SANE Australia’s Deputy CEO Dr Michelle Blanchard joins Dave to talk about Australian-first research which will examine how people with complex mental illness experience stigma and discrimination
Research by SANE Australia in partnership with the Paul Ramsay Foundation will examine for the first time how Australians living with complex mental illness experience stigma and discrimination across a range of areas including housing, education, employment and health services to help drive positive change.
More than 690,000 Australians live with complex mental illnesses, such as psychotic illnesses, personality disorders, bipolar disorder, as well as severe and persistent depression and anxiety. People living with complex mental illness can experience a range of poorer health and social outcomes which can be driven by stigma and discrimination from the broader community.
A National Stigma Report Card will be created from a comprehensive survey of 7000 Australians living with complex mental illness about their experiences of stigma and discrimination.
This is the largest survey of its kind conducted in Australia to date.
The Report Card will provide a baseline by which changes in stigma and discrimination can be assessed over time at a national, state and regional level.
SANE Australia Chief Executive Officer Jack Heath says stigma and discrimination continue to limit access to care, housing, justice and employment for people living with complex mental illness and it’s critical we address this.
“This project will help us find out more about where the issues for people living with complex mental illness lie and the results will be used as a catalyst for change in a range of areas,” Mr Heath said.
“We’ll bring together people with lived experience of complex mental illness and those working in the mental health sector and academia to establish more funding, policy initiatives and programs that will improve the mental health and wellbeing of people living with complex mental illness.”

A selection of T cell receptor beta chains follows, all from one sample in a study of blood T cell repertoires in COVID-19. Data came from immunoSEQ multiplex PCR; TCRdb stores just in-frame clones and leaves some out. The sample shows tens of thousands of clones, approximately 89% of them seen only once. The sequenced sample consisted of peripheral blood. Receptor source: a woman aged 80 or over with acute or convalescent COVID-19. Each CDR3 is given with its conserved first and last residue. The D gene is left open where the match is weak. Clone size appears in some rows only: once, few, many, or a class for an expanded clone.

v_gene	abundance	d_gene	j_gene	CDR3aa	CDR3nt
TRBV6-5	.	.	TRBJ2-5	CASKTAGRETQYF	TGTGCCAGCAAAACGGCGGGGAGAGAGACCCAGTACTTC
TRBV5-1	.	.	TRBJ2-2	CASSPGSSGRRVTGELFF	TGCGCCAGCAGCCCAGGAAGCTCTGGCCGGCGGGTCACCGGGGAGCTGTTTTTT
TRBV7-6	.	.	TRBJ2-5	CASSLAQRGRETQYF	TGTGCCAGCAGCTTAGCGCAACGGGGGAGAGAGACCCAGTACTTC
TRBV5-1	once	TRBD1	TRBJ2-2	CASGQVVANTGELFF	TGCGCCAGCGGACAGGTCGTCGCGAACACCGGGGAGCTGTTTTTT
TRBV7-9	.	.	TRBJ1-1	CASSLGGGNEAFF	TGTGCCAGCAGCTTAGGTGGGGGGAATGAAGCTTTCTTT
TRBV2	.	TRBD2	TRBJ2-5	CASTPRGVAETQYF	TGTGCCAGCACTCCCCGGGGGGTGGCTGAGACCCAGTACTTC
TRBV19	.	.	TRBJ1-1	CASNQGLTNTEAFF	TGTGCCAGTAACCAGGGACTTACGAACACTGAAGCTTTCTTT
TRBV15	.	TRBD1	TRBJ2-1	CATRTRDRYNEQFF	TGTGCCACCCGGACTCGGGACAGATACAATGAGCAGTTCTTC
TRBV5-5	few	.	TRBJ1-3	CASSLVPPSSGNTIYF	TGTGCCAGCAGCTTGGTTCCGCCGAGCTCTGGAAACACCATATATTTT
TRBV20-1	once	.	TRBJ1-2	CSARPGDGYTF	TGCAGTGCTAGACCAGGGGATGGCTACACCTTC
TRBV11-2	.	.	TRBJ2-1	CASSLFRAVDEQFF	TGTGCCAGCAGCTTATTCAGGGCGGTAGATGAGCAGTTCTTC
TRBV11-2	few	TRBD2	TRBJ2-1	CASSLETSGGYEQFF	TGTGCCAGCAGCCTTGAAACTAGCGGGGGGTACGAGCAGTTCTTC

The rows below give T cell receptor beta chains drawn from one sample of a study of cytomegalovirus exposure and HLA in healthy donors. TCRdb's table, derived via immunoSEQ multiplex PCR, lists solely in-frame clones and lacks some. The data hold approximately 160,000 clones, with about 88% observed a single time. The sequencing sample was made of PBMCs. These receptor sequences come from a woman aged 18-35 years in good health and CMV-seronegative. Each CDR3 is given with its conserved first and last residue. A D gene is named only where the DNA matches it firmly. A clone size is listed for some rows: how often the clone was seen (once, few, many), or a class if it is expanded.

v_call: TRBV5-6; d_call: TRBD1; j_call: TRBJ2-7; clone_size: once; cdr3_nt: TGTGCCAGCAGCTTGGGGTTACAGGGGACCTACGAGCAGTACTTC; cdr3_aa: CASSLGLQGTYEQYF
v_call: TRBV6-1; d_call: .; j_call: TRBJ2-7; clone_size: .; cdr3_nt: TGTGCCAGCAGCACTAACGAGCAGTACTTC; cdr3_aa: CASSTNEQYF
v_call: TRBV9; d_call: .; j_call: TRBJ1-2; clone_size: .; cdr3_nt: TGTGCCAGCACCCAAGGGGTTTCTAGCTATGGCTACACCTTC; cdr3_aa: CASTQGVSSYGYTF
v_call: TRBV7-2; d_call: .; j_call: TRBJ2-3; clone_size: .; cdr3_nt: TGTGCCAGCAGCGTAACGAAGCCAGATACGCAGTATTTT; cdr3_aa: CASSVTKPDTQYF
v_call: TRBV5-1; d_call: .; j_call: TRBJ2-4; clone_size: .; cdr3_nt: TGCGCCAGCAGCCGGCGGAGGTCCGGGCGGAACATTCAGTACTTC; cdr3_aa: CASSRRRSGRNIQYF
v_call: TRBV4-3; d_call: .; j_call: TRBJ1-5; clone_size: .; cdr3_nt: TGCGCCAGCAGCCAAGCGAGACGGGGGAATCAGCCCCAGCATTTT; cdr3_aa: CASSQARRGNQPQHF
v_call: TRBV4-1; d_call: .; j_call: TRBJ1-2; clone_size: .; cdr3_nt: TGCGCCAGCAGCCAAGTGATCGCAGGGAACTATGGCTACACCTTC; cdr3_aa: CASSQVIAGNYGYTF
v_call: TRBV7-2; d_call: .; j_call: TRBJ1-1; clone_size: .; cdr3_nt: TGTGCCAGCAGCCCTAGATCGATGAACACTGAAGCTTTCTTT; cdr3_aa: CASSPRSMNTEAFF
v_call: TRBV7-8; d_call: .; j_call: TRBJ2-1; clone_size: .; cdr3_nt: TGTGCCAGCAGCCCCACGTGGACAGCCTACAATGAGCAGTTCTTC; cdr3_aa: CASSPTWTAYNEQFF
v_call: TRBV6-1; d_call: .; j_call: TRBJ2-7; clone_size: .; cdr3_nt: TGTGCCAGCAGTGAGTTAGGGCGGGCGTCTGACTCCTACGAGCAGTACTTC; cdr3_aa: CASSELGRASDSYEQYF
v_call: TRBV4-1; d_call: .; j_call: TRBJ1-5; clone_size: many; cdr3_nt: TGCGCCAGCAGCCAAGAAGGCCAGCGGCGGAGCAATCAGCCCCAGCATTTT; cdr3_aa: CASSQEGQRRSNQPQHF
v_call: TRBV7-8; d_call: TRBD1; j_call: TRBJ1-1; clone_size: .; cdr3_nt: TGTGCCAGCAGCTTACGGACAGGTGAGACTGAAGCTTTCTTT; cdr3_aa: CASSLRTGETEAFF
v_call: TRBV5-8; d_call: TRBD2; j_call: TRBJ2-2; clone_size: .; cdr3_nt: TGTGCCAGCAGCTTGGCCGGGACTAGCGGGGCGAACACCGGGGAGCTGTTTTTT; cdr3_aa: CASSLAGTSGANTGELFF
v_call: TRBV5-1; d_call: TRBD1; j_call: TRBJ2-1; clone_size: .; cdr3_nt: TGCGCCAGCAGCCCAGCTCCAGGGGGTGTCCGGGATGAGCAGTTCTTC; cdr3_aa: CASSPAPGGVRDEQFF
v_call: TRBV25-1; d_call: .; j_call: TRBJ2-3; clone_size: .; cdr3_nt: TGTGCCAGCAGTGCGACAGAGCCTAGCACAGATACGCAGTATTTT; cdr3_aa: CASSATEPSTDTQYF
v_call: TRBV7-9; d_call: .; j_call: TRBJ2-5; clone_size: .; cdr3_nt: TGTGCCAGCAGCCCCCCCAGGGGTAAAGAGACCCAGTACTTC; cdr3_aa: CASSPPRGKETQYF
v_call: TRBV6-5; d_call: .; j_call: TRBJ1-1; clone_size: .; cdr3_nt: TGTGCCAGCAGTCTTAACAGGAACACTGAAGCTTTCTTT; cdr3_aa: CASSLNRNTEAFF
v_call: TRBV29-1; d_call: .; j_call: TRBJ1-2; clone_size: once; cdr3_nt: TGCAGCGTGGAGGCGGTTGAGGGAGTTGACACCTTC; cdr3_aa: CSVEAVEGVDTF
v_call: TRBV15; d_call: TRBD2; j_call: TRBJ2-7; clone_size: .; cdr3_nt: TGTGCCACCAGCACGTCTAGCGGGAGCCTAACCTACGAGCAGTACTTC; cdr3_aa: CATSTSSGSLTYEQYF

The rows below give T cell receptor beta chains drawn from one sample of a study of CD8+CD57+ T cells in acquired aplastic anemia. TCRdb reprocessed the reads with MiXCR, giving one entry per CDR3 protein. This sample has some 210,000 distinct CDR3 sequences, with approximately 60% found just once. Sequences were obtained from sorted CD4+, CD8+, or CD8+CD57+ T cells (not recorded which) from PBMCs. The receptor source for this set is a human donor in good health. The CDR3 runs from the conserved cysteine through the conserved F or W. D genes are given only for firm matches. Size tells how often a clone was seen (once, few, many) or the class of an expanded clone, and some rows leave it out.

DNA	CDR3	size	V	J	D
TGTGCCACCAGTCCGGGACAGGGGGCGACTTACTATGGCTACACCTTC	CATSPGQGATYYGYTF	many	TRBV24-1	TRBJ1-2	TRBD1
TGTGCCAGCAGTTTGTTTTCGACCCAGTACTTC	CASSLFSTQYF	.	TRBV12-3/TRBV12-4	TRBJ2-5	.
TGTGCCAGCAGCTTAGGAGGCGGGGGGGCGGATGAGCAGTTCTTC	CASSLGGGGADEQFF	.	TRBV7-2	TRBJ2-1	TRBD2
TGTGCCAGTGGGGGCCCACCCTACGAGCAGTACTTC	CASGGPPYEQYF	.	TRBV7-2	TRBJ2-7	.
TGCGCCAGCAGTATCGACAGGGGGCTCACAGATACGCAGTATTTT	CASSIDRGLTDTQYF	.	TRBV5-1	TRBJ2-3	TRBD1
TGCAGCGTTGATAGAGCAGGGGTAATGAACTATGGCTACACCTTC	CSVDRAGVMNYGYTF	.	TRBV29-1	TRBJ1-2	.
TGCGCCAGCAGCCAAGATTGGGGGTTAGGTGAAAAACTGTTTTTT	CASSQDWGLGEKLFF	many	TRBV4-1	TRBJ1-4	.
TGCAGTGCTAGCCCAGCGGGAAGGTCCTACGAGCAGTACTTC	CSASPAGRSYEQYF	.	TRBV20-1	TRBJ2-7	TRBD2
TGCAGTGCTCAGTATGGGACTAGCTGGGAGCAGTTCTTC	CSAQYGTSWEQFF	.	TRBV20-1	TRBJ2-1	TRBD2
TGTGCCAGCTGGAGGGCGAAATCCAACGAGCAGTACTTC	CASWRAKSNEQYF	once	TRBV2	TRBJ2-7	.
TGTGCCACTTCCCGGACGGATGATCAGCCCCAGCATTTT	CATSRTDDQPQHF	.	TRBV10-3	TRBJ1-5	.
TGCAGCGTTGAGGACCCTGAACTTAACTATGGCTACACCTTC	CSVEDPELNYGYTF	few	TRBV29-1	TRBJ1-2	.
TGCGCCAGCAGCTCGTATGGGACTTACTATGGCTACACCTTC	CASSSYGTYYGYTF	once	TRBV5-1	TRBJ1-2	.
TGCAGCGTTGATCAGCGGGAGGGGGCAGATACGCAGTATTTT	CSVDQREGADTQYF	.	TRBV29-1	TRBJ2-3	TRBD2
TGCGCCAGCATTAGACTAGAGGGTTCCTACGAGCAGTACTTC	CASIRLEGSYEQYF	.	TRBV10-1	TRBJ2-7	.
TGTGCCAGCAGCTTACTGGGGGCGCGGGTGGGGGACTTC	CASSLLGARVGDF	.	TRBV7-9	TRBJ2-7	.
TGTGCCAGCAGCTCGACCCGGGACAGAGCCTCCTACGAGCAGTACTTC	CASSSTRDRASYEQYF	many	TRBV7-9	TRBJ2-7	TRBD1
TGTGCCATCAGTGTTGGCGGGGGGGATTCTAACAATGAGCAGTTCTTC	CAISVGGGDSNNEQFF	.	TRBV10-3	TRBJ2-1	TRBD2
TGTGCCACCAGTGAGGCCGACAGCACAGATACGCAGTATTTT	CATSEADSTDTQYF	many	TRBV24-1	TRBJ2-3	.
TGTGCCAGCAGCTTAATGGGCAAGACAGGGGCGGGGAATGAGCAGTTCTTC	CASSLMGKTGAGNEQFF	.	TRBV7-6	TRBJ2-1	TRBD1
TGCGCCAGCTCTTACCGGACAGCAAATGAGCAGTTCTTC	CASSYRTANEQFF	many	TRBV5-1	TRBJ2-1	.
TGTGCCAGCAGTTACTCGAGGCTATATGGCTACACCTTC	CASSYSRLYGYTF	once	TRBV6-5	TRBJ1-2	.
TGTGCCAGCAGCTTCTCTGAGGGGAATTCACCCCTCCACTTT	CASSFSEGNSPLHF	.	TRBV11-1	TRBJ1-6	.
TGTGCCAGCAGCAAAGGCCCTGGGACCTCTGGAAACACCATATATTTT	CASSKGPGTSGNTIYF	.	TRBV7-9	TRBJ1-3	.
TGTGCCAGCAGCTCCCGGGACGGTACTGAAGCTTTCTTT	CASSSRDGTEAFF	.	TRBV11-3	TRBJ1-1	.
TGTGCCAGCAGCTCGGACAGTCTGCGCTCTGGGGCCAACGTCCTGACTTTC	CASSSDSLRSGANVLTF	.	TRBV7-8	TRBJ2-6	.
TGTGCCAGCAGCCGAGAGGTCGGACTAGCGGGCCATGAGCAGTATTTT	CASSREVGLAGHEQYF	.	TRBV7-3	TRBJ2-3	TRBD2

The project builds on SANE Australia’s leadership role in the reduction of stigma and discrimination stretching back to the organisation’s founding more than 30 years ago.
“Through our partnership with the Paul Ramsay Foundation we are looking to drive long-term change in policy and practice so that Australians living with complex mental illness can live long and fulfilling lives, free of stigma and discrimination,” Mr Heath said.
“Now more than ever people are seeking help for diagnoses such as depression and anxiety, but Australians living with complex mental health conditions still experience unacceptable levels of stigma and discrimination, as well as poorer health and social and economic outcomes such as poverty, homelessness and unemployment.”
Paul Ramsay Foundation Chief Executive Officer Simon Freeman believes the National Stigma Report Card is vital for addressing the significant gaps in understanding that exist for this vulnerable group.
“Australians living with severe mental illness often experience significant disadvantage and marginalisation. It’s important we understand how stigma and discrimination impacts on their quality of life and how we might go about changing this,” Mr Freeman said.
“We have formed this partnership with SANE because we believe their expertise and passion will enable the collection of much-needed data and also drive the use of this evidence to achieve significant improvements to the lives of these individuals and their families.”
The National Stigma Report Card is the flagship project of the Anne Deveson Research Centre which is being established by SANE Australia to drive change for Australians living with complex mental illness, their family, friends and colleagues.
The Anne Deveson Research Centre will officially launch in October 2018 and will be led by SANE Australia Deputy Chief Executive Officer Dr Michelle Blanchard. The Anne Deveson Research Centre will honour the ground-breaking contribution of SANE Australia co-founder Anne Deveson who led the development of Australia’s first media campaigns to reduce stigma for people living with schizophrenia.